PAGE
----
A federal judge reduced a Tyler man's possessing child pornography prison sentence by half Tuesday, but added a punishment of a different kind — speaking to men's groups and the media about his ordeal so he becomes part of the solution instead of part of the problem.
The judge also released to the media Tuesday a letter Wacaser wrote to the judge.
“I was just viewing images of legal-age females in the comfort of my own home,” he wrote. “It was my secret and no one would ever know.”
But he soon discovered other people had different interests in porn; the women in the images began getting younger.
“I had no interest in these types of images but I thought if I could supply some of these to someone who had what I wanted, what would that hurt,” he wrote. “This thinking would turn out to be the worst decision I would ever make in my life.”
Wacaser said he unknowingly became addicted to child porn and the chat room dialogue associated with it.
“I regretfully say I traded underage images for other images I desired,” he said.
When authorities raided his home and seized his computer, his wife was in shock.
“I truly realized I had failed as a husband to my wife and a father to my sons and that this was going to cause them profound shame and embarrassment that could take years to mend,” he said.
Wacaser began counseling, which was successful, he claimed. He acknowledged what he did was wrong and said his curiosity led to an addiction that ruined his hard-earned career and almost cost him his marriage and family. He said he has learned the true impact child porn has on the victims.
He said he and his family are “glad those officers showed up at our house that day. They rescued me from a path that would have destroyed myself and my family. I commend these officers who are committed in fighting these crimes.”
Wacaser said he will regret his mistake for the rest of his life.
PART OF THE SOLUTION
Davis said Wacaser, who has worked for Delek for more than 20 years, was a supervisor of its rotating equipment department and letters show Delek would continue to employ him if given the chance. He said the defendant has been married for 27 years to a woman who still supports him and they have two sons.
About 40 friends and family members filled the courtroom during the hearing.
Davis recommended Wacaser undergo sex offender treatment and an inmate financial responsibility program in prison and ordered him to register as a sex offender. He said the issues of restitution to any victims and forfeiture of property will be taken up at a later hearing.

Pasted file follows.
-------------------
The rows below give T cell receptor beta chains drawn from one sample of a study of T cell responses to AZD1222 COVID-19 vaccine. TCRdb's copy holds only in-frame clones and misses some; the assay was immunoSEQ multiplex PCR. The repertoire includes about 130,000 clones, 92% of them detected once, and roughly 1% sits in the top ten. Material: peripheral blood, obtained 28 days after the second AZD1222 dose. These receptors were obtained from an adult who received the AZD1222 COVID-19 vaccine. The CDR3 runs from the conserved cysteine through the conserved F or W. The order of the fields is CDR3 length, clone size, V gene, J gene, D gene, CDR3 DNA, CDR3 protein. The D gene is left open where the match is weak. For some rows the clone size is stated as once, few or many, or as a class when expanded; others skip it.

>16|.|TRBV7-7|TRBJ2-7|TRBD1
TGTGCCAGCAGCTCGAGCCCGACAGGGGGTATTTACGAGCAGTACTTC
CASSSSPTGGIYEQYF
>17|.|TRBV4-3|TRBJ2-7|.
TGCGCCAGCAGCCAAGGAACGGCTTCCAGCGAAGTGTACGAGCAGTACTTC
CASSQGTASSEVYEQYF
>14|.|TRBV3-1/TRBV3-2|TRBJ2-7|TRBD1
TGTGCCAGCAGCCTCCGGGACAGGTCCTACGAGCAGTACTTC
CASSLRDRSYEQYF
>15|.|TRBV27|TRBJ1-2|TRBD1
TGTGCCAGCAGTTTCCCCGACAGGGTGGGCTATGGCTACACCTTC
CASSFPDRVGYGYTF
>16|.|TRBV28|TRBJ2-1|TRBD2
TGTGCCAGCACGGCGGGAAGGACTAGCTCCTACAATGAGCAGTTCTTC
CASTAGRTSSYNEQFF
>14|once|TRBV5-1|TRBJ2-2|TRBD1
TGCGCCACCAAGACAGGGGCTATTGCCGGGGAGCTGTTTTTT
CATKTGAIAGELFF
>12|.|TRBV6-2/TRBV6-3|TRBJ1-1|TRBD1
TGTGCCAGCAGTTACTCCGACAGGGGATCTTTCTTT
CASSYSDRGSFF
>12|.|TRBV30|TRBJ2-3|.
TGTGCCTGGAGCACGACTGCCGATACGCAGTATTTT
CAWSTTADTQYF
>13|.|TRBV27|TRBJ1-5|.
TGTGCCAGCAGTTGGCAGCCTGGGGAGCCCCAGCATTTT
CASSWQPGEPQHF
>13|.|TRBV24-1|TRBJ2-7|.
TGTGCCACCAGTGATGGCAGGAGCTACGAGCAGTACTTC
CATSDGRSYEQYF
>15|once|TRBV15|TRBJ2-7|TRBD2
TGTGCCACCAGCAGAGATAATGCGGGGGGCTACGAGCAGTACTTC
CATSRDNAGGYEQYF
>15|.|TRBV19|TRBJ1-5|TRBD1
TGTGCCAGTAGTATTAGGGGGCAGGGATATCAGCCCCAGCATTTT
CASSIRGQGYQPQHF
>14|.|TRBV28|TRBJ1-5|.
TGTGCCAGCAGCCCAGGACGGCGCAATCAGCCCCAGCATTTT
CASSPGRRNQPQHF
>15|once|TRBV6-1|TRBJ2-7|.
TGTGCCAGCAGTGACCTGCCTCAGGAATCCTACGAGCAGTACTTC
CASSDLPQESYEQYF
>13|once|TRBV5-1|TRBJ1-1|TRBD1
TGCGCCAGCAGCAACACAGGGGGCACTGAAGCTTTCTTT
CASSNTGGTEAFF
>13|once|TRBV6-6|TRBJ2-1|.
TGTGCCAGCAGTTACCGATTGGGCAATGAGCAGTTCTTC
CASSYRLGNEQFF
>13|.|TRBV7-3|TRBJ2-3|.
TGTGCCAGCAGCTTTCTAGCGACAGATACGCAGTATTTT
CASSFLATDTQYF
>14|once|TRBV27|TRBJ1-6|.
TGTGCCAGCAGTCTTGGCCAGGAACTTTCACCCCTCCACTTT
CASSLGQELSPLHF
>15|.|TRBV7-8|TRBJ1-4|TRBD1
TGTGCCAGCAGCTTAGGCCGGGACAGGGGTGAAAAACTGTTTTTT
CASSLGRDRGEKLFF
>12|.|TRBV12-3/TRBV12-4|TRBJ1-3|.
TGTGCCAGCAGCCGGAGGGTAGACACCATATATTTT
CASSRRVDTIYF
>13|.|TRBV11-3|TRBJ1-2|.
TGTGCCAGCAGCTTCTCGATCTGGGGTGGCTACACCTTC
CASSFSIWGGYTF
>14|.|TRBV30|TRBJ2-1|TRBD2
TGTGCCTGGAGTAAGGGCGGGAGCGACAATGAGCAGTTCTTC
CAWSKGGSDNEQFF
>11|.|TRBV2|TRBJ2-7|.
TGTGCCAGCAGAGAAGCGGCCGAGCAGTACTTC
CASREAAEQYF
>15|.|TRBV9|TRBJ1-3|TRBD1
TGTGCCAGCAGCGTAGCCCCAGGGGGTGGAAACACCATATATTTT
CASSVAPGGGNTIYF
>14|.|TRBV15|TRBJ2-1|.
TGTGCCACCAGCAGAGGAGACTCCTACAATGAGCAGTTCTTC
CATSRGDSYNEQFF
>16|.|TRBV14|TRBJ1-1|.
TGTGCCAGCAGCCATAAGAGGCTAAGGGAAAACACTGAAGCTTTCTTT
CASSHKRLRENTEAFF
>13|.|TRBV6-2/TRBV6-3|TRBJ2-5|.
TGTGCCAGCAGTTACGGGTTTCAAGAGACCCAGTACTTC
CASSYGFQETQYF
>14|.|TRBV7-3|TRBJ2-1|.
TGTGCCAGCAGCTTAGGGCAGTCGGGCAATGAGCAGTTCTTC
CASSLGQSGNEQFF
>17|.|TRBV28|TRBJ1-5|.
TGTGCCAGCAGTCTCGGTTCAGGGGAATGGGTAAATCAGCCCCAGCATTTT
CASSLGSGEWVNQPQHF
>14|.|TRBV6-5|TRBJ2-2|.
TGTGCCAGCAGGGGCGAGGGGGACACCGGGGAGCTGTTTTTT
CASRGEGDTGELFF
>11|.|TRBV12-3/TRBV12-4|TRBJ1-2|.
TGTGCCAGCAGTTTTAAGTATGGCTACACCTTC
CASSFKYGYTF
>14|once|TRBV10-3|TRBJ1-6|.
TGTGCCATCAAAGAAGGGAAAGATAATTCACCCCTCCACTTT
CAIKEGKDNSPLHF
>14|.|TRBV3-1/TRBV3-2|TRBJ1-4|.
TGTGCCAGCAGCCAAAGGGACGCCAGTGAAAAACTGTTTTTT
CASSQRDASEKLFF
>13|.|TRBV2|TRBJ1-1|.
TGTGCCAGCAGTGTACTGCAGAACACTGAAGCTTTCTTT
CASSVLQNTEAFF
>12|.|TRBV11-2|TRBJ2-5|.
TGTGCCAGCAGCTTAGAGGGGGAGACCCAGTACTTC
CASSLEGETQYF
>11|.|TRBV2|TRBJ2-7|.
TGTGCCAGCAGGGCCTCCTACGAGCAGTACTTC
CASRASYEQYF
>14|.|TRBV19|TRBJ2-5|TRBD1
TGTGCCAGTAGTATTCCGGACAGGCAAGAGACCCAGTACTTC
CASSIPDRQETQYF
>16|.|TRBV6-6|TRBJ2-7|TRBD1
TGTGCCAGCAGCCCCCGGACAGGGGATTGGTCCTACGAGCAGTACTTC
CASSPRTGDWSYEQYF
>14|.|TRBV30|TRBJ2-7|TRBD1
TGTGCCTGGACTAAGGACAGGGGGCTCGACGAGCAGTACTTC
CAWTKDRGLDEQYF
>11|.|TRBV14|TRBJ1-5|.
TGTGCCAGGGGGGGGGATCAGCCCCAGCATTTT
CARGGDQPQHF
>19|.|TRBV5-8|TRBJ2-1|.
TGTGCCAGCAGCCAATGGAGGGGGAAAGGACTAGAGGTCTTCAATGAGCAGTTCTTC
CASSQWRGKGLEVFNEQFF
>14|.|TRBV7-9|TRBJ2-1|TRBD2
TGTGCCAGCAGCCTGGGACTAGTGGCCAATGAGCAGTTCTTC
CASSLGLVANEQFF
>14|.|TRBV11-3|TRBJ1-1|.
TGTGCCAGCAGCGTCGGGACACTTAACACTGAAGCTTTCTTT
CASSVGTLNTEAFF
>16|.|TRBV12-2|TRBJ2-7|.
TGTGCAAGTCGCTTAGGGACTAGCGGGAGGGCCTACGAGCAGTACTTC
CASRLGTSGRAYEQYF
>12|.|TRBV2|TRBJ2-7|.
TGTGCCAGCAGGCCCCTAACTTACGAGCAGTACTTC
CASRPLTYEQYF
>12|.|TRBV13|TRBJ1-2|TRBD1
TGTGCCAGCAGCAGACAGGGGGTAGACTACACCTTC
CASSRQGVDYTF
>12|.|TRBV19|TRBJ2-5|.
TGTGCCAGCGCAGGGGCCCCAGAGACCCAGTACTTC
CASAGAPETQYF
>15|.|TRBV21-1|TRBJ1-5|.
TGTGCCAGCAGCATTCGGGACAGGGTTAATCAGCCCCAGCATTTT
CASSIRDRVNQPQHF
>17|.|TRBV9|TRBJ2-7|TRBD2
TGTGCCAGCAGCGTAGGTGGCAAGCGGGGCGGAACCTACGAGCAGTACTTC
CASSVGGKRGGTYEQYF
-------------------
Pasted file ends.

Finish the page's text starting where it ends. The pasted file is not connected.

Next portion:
Psychologist and sex offender counselor Matthew Ferrara, who performed standard evaluations and tests on Wacaser, testified that during the four-hour meeting in November, the defendant was under a great deal of stress and depression put on him by his legal situation.
He detailed an abusive childhood, in which Wacaser was physically abused then abandoned by his father, and how he was sexually abused twice by two different men.
Ferrara said Wacaser didn't abuse his children but was unable to seek help because he was abused. “He chose to use pornography as a stress reliever,” he said, adding that child porn was a small fraction of what he viewed. He said he showed variety with the child porn, which is not unexpected, because people get bored with one kind of porn, like others do with food.
Ferrara said Wacaser was a low risk for future sexual offenses and said he was not a predator. He said he was a good candidate for outpatient sex-offender treatment and probation.
He said the defendant told him he looked at child porn for two years and the government claimed there were 10-150 images possessed in the case. He said Wacaser told him looking at child porn was just something to do and he got caught up in it.
Defense attorney Erick Platten said what his client did was wrong and he is ashamed of his actions.
“I truly believe this is a case where someone can be helped,” he said, asking the judge to consider all of the evidence and determine a just punishment.
“I see now that I've done wrong,” Wacaser told the judge, adding that he didn't see then how it would impact others. “I'm very sorry for what I've done.”
Wacaser then turned back to his family and choking up, he said, “You boys watch after your mother. Your dad's going to be OK.”
Assistant U.S. Attorney Alan Jackson said Wacaser was cavalier about the effect his conduct was having on children, which was surprising since he was a victim himself and because he has two chil-dren. While his son was going off to college, he “justified he could fuel the demand for other children to become victims,” he said.
To view a complete copy of Wacaser's five-page letter to the judge, visit: www.tylerpaper.com.